Ireland releases details on new renewable electricity support scheme

Out-Law News | 02 Dec 2019 | 12:40 pm | 3 min. read

The Irish Department for Communications, Climate Action and Environment (DCCAE) has released more detail on the establishment of its new support scheme for renewable electricity – the proposed Renewable Electricity Support Scheme (RESS).

The Irish Department for Communications, Climate Action and Environment (DCCAE) has released more detail on the establishment of its new support scheme for renewable electricity – the proposed Renewable Electricity Support Scheme (RESS).

RESS will be a series of auctions and is designed to encourage the development of renewable electricity projects in Ireland and support the country’s ambition of supplying up to 70% of electricity through renewable energy sources by 2030.

In November 2019 at an industry briefing the DCCAE provided further details on the structure of the first auction  (32 page / 1MB PDF). It is anticipated that RESS auctions will be held at specific intervals to facilitate new technologies, reduced delivery costs and reflecting progress in other areas such as grid capacity and planning permissions received.

Monaghan Garrett

Garrett Monaghan

Partner

Prospective bidders will now have to start thinking about getting 'match fit' for the auctions, the first of their kind in Ireland.

Prospective bidders will now have to start thinking about getting 'match fit' for the auctions, the first of their kind in Ireland. This means refreshing financial models; devising bidding strategies; locking in costs, and allocating resources required to participate in the initial auction (RESS-1). RESS-1 will be technology neutral.

Timetable

Although the final timeline will be subject to the receipt of state aid approval ,the indicative timeline for RESS-1 begins with a detailed design consultation in December 2019 and a briefing on the auction timetable and process. In January 2020 the consultation will be reviewed and registration and training will be opened.

The DCCAE said it hoped to provide a pack with qualification information with final terms and conditions, and obtain state aid approval from the European Commission in February 2020. Qualification submissions are expected to be made in March 2020, with a decision on eligibility in April 2020. Final qualification decisions and an auction information pack will be published in May 2020, with the first RESS-1 auction due to take place in June 2020. Projects would need to be delivered by December 2022.

RESS-1 will seek to procure a minimum of 1,000 GWh/year, not exceeding 3,000GWh/year. Under RESS-1, projects will be eligible for support for a maximum of 16.5 years (1 July 2021 to 31 December 2037), with the possibility of a 12 month extension for force majeure. Grid delay has been explicitly ruled out as force majeure, subject to consultation.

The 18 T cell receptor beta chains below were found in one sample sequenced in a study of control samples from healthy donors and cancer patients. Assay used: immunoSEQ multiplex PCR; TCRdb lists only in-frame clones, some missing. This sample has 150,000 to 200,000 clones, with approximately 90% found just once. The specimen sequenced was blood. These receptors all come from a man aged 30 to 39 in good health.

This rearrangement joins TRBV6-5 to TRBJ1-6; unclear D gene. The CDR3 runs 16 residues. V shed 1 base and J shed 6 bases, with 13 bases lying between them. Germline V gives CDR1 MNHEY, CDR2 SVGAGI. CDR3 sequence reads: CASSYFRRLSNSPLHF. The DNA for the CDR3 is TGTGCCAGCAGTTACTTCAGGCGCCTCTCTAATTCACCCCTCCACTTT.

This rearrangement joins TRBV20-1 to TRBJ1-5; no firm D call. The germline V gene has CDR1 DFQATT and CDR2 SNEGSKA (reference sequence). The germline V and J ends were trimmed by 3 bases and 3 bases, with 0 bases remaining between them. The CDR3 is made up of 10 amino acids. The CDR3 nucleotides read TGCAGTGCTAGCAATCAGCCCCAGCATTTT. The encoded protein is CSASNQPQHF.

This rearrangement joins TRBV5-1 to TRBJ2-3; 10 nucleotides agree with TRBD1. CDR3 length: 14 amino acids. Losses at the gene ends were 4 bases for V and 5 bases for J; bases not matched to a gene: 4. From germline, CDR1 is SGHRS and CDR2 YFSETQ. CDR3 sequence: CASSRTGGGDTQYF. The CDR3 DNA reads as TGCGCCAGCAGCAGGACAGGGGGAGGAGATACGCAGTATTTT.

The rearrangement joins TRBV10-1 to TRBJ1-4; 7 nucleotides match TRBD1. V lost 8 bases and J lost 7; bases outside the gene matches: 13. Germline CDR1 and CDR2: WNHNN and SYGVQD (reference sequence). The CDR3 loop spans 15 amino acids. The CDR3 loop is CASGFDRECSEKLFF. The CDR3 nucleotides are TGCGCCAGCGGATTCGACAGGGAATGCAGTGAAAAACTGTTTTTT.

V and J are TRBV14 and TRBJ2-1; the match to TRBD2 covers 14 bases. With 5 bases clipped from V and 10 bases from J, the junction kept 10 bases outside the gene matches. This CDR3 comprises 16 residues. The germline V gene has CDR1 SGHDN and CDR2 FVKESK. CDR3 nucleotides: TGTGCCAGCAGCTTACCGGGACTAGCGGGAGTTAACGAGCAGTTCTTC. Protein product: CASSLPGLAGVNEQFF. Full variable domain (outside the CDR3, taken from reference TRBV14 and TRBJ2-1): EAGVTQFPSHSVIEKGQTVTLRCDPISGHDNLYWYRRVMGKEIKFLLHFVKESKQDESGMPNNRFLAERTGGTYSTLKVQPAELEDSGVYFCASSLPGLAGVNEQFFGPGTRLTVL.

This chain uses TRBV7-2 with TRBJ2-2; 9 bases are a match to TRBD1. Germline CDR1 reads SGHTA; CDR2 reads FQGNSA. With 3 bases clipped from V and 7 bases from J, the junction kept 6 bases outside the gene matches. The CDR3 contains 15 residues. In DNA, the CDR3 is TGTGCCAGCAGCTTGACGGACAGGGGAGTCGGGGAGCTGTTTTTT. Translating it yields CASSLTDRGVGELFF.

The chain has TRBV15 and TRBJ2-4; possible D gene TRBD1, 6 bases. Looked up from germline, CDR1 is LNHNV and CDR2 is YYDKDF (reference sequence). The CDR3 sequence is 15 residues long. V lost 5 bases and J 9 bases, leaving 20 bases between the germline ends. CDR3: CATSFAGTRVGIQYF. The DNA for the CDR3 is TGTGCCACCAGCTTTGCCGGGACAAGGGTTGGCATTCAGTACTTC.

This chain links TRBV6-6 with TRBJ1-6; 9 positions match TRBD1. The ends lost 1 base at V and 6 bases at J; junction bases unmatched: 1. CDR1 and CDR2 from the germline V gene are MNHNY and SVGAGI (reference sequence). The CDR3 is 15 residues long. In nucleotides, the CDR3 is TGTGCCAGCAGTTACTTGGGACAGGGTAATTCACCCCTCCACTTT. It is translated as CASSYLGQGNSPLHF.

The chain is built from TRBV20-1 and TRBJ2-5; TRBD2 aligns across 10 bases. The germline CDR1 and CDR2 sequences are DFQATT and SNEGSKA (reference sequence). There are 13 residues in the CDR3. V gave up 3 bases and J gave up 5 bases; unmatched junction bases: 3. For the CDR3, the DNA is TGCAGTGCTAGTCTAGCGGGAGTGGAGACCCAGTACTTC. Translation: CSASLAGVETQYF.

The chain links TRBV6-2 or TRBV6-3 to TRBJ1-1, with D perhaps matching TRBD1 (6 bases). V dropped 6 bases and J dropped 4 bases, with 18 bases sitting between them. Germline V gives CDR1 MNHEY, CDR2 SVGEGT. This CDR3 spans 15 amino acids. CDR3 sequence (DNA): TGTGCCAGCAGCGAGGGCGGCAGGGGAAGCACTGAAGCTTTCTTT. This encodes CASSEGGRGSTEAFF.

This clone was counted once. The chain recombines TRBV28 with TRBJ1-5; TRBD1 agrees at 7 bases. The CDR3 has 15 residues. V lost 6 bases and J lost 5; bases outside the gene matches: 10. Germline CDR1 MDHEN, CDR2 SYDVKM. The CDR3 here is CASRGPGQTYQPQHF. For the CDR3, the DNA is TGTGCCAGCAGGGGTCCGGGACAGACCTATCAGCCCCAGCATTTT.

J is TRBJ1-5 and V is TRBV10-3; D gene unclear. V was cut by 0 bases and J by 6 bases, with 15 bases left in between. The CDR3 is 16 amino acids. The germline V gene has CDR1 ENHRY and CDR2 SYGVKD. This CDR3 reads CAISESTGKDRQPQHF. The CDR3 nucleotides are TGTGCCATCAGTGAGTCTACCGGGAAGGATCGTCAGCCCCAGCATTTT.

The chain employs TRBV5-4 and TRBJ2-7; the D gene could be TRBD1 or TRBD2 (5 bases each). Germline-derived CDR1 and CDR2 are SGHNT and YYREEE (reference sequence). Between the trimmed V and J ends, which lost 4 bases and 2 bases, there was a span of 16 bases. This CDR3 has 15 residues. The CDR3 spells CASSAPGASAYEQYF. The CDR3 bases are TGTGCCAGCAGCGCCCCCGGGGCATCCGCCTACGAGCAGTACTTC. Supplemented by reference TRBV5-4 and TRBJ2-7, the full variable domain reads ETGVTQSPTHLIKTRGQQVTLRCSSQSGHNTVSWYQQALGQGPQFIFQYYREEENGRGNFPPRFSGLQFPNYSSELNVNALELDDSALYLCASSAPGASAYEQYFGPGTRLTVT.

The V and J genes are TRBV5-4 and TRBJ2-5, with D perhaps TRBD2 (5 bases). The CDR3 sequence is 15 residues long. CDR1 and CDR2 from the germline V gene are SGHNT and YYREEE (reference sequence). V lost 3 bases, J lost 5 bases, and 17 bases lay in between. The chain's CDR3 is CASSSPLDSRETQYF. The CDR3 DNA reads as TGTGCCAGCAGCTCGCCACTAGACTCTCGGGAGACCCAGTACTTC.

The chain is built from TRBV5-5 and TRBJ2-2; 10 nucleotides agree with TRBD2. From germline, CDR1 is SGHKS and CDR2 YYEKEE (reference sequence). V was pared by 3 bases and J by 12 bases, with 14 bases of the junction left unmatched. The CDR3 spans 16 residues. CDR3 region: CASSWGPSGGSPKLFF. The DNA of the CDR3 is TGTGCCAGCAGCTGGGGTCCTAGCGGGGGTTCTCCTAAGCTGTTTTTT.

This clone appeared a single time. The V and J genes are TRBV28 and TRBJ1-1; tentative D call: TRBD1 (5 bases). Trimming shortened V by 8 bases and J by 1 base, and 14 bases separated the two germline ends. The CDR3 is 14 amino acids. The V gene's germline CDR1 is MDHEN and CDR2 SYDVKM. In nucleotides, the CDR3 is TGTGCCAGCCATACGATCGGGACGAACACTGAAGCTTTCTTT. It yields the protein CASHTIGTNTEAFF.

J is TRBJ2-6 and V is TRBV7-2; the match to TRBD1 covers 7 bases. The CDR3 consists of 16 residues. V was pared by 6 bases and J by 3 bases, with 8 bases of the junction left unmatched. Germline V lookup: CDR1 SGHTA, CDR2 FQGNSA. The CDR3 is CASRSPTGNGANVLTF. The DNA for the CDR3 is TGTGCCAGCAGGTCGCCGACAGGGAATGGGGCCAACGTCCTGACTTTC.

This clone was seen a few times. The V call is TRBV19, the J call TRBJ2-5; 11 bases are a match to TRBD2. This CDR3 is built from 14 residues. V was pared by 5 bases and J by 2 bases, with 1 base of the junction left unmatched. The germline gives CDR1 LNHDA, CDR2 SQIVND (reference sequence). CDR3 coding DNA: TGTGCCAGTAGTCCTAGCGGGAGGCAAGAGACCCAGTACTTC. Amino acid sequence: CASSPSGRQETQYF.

Bonding and key terms

To participate in RESS-1 prospective bidders will be required to provide a bid bond of €2,000 per MW. Following the auction successful bidders will have to enter into an ‘implementation agreement’ with the minister for DCCAE, and a power purchase agreement with an eligible supplier under the Irish Public Service Obligation (PSO) process. Under RESS the existing payment infrastructure for the current support scheme will largely be retained.

With a successful RESS bid, the bond requirements will increase to €25,000 per MW on entry into the implementation agreement. It is not clear if the €2,000 bid bond then falls away or remains in place.

A draft of the implementation agreement has not yet been published but DCCAE has indicated some key commercial terms including a long stop date for commercial operations of 31 December 2022 with the possibility of a 12 month extension for force majeure. Failing to meet this milestone will lead to erosion of the contract term or possible rescission of support by DCCAE.

It has also indicated that there will be no indexation on the strike price, with the strike price being on a ‘pay as bid’ basis with no clearing price. There will be minimum commitments on community participation and DCCAE anticipates the emergence of community-owned projects.

Eligible projects

The auction is only open to new and repowered projects only. A repowered project must increase its power output by 50% and a minimum investment threshold that must be satisfied. Revenue stacking is permissible with ancillary services or EirGrid’s ‘Delivering a Secure Sustainable Electricity System’ (DS3) programme, but not with the capacity market. DCCAE expects auction bids to have a significant focus on community-owned projects and requirements to contribute to a community benefit fund and investment scheme.

Evolving RESS

RESS-1 is an initial step and its design, implementation and effectiveness will have a critical influence on future auctions - for example targeting specific sectors such as offshore wind. DCCAE said a pipeline of future RESS auctions had not yet been baselined and it anticipates that it will adapt future RESS auctions to reflect the experience and lessons from RESS-1.